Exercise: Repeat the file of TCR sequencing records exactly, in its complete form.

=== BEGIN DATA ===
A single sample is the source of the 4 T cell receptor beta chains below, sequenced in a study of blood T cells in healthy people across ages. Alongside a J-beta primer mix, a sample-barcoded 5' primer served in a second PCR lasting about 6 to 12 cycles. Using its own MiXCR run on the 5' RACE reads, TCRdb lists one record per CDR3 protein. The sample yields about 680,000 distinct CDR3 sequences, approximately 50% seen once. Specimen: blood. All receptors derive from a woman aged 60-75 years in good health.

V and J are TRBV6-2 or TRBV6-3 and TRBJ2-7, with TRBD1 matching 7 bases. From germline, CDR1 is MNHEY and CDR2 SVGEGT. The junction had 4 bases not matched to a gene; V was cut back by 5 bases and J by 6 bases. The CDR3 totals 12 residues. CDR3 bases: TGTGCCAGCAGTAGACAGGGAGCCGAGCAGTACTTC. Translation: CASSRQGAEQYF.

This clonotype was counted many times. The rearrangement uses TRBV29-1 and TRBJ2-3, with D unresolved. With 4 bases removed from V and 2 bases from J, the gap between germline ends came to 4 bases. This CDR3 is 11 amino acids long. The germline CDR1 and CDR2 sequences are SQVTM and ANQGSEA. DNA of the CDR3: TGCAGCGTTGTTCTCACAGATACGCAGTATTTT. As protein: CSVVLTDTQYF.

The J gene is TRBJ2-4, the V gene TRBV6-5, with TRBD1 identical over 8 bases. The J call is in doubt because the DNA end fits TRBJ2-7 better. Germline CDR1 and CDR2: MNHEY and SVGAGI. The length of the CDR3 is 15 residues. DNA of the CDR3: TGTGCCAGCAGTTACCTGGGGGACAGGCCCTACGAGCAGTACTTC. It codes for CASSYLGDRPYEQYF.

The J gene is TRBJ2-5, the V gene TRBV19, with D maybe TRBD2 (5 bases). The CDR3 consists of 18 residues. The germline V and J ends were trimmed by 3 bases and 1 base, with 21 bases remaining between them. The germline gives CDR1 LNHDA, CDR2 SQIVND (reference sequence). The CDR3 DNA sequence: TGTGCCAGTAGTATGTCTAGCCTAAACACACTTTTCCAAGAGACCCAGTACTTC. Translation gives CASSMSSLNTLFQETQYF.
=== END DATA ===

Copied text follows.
A single sample is the source of the 4 T cell receptor beta chains below, sequenced in a study of blood T cells in healthy people across ages. Alongside a J-beta primer mix, a sample-barcoded 5' primer served in a second PCR lasting about 6 to 12 cycles. Using its own MiXCR run on the 5' RACE reads, TCRdb lists one record per CDR3 protein. The sample yields about 680,000 distinct CDR3 sequences, approximately 50% seen once. Specimen: blood. All receptors derive from a woman aged 60-75 years in good health.

V and J are TRBV6-2 or TRBV6-3 and TRBJ2-7, with TRBD1 matching 7 bases. From germline, CDR1 is MNHEY and CDR2 SVGEGT. The junction had 4 bases not matched to a gene; V was cut back by 5 bases and J by 6 bases. The CDR3 totals 12 residues. CDR3 bases: TGTGCCAGCAGTAGACAGGGAGCCGAGCAGTACTTC. Translation: CASSRQGAEQYF.

This clonotype was counted many times. The rearrangement uses TRBV29-1 and TRBJ2-3, with D unresolved. With 4 bases removed from V and 2 bases from J, the gap between germline ends came to 4 bases. This CDR3 is 11 amino acids long. The germline CDR1 and CDR2 sequences are SQVTM and ANQGSEA. DNA of the CDR3: TGCAGCGTTGTTCTCACAGATACGCAGTATTTT. As protein: CSVVLTDTQYF.

The J gene is TRBJ2-4, the V gene TRBV6-5, with TRBD1 identical over 8 bases. The J call is in doubt because the DNA end fits TRBJ2-7 better. Germline CDR1 and CDR2: MNHEY and SVGAGI. The length of the CDR3 is 15 residues. DNA of the CDR3: TGTGCCAGCAGTTACCTGGGGGACAGGCCCTACGAGCAGTACTTC. It codes for CASSYLGDRPYEQYF.

The J gene is TRBJ2-5, the V gene TRBV19, with D maybe TRBD2 (5 bases). The CDR3 consists of 18 residues. The germline V and J ends were trimmed by 3 bases and 1 base, with 21 bases remaining between them. The germline gives CDR1 LNHDA, CDR2 SQIVND (reference sequence). The CDR3 DNA sequence: TGTGCCAGTAGTATGTCTAGCCTAAACACACTTTTCCAAGAGACCCAGTACTTC. Translation gives CASSMSSLNTLFQETQYF.